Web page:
VMEbus Interrupter Module Specification

Epicure Design Note 123.2

1 February 1995

Paul A. Kasley

I. Overview

The VMEbus Interrupter Module provides hardware interrupt support to the DAE front-end configurations that use a VAX4000/90 or DEC3000/400 AXP with the DEC DWTVX TURBOchannel to VMEbus bridge. In the QVIP front-ends, Qbus and VMEbus interrupters are provided on their respective plug-in boards. In contrast, the TURBOchannel bridge has no means whereby the VAX may generate an interrupt to the VME crate and, while the bridge handles the VMEbus IRQ lines, the Force 386 processors are incapable of generating an interrupt on the VMEbus.

The VME Bus Interrupter Module (VBIM) provides hardware that implements the QVIP interrupt functionality in a VME-resident module.

II. TVI Test Stand Results

After the initial VBIM design was completed, sections of the design were "wire-wrapped", debugged in a VME crate with a single board computer (MVME130) and then moved into the TURBOchannel front-end for integration with the Epicure TVI services (Epicure Design Note 126).

a. Interrupts

With DAS running on the VAX4000/90, the interrupt system locked up randomly. A complete power cycling and reboot was needed to clear the lock-up. With assistance from DEC, the cause of the lock-up was determined to be due to the use of edge-triggered interrupts in the Model 90. The solution requires that the TVI services manipulate a VAX-internal register to re-enable pending interrupts. This fix is documented in Appendix A. The specification for the 4000/90 Turbochannel adapter (the "CDAL" board) is made part of this document by incorporation into Appendix B.

b. DMA

DMA performance of the 4000/90 DMA facilities was evaluated by using a Force 386 to copy data from the VME common memory directly to the VAX. Using the 386 MOVSD string copy instruction, a read-common-memory/write-VAX-DMA cycle completes in 1240ns to 1440ns. Of this time, the VAX DMA write takes 660ns, the 386 CM read takes 280-440ns, and 360ns is consumed by dead time between bus cycles.

The timing breaks down as follows:


VAX DMA write delay (DS to DTACK) 560ns

386 AS to DS delay 20ns

386 DTACK to AS inactive delay 80ns

386 AS inactive duration 160ns


RAM access (DS to DTACK), cache hit 180ns

RAM access (DS to DTACK), cache miss 340ns

Average access 260ns

386 AS to DS delay 20ns

386 DTACK to AS inactive delay 80ns

386 AS inactive duration 160ns


Cache hits on the common memory board alternate with cache misses for the string move to yield an average RAM access time of 260 ns.

The question arises as to what gain to expect with a separate DMA controller versus having the Force card write the return packet directly to the VAX.

A direct 386-to-VAX DMA operates by:

1. 386 assembles a return packet directly in common memory

2. 386 copies the return packet from common memory to the VAX

using the string move instruction

3. 386 interrupts VAX to signal packet on return Q

4. VAX does copy of packet from its free page pool to local memory and

a de-Q to sink the CM allocation

The VME activity is primarily the string move consisting of a CM read followed by a DMA write with some fixed amount of dead time.

A DMAC-mediated DMA operates by:

1. 386 assembles a return packet directly in common memory

2. 386 sets up the VBIM DMAC and issues a "go" to the controller

3. The DMAC reads the packet from CM into its private buffer

4. The DMAC writes from its buffer to the VAX

5. The DMAC interrupts the VAX

6. VAX de-Qs the packet and does its internal copy

The VME activity is primarily a block read from CM followed by a block write to the VAX with some amount of dead time. The Clearpoint specified RAM access for block moves is 265ns. Thus, there is no gain in the average CM read access time with the DMAC.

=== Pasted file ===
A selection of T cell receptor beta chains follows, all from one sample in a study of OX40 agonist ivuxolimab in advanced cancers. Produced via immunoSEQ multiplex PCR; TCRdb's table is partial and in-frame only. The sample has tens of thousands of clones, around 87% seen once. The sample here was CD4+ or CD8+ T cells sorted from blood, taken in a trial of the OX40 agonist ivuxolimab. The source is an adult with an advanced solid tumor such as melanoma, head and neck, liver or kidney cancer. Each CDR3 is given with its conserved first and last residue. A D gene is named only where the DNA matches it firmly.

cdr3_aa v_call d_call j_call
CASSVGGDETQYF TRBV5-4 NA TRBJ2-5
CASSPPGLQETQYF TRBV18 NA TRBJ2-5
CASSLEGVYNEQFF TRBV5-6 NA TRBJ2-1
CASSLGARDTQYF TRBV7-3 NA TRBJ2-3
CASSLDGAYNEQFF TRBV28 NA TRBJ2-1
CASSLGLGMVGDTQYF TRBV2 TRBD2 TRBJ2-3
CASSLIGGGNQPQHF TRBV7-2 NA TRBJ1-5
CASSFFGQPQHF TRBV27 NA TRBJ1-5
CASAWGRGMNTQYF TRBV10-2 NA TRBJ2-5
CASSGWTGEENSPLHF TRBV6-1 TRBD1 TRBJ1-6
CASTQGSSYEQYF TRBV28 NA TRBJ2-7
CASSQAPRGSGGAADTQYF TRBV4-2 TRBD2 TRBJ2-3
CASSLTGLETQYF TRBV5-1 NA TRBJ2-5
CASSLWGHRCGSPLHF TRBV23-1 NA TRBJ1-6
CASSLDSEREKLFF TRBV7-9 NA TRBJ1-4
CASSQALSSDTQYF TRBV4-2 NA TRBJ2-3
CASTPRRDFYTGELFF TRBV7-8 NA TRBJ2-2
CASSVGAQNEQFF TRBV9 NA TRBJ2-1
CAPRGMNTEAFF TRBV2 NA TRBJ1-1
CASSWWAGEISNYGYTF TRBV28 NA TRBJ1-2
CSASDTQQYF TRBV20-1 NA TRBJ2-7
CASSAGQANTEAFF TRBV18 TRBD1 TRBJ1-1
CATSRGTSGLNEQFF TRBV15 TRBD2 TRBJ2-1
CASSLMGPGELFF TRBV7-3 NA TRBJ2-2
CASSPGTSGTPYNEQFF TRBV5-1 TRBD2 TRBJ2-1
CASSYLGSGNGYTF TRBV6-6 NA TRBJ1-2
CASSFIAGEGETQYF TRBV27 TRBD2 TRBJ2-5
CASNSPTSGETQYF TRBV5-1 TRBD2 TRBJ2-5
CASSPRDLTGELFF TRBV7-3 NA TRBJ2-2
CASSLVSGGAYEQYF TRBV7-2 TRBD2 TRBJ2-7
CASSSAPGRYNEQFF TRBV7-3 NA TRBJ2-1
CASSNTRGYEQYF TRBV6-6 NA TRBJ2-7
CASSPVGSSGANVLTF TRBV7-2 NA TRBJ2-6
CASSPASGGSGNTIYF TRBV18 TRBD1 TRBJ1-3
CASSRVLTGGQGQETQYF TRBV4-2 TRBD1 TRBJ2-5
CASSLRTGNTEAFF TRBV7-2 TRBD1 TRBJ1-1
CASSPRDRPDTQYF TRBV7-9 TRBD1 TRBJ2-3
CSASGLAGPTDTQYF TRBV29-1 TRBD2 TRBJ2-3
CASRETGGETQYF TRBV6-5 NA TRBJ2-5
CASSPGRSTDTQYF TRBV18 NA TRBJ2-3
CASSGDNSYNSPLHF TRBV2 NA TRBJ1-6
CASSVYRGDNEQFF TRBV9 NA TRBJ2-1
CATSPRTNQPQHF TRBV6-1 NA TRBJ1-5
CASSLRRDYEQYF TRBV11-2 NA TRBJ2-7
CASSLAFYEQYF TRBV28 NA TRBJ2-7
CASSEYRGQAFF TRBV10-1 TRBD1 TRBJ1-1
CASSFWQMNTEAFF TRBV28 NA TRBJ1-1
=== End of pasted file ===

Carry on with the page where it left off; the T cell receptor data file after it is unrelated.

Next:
The VAX write time is limited by the Turbochannel interface and is the same for either case.

There are two timing parameters that a separate DMAC will impact: the AS inactive duration of 160ns between cycles and the 80ns DTACK to AS inactive delay. For direct DMA these delays amount to 480ns per longword transfer. The VME spec requires 80ns of AS-high time between cycles. The maximum possible reduction is 400ns per longword transferred. The theoretical minimum time per transfer on the 4000/90 is 940ns, a 29% improvement over that currently seen.

The only way to realize a gain from the DMAC is by decreasing the 400ns "dead-time" incurred with direct DMA. The percent improvement resulting from a fixed amount of dead-time reduction increases as the CM and VAX access times decrease. Note also that the DMAC has extra overhead that must be amortized over the actual transfers. This overhead includes set-up of the DMAC by the 386, coordination of events to ensure synchronization, DMAC manipulation of control blocks and interrupts, "nice" time in which the DMAC suspends its activity and re-arbitrates the bus periodically to allow other masters onto the bus, and "set-up" and "tear-down" of bus transfers.

As presently designed, the VBIM DMAC is clocked at 25Mhz. From the initial DMAC sequencer program:


VAX DMA write delay (DS to DTACK) 560ns

DMAC DTACK to DS inactive delay 40ns

DMAC DS inactive duration 80ns


RAM access 280ns

DMAC DTACK to DS inactive delay 40ns

DMAC DS inactive duration 80ns


The DMAC may provide a 260ns, or 19%, raw transfer time improvement over direct DMA. For a 256 longword packet, the copy through the DMAC is 66.5 usec faster than direct DMA. However, the savings may be quickly eaten by the setup and management burden. For the VAX4000/90 front end, a separate DMAC offers little (or possibly no) benefit. Thus, the decision was made to drop the DMAC from the design and to proceed with an interrupter-only board to support the Turbochannel interface.

c. VAX/VME transaction VMEbus cycle times

Programmed I/O (PIO) VME read by the TCI 4.8 usec

PIO write to VME by the TCI 1.6 usec

DMA read of TCI by VME 4.8 usec

DMA write of TCI by VME 0.7 usec

Programmed I/O operations were also tested on a VAX4000/60. The performance of the model 60 was comparable to that of the model 90.

For production front-ends using PIO only, the VAX4000/60 provides essentially the same performance as the model 90 at a significant cost savings.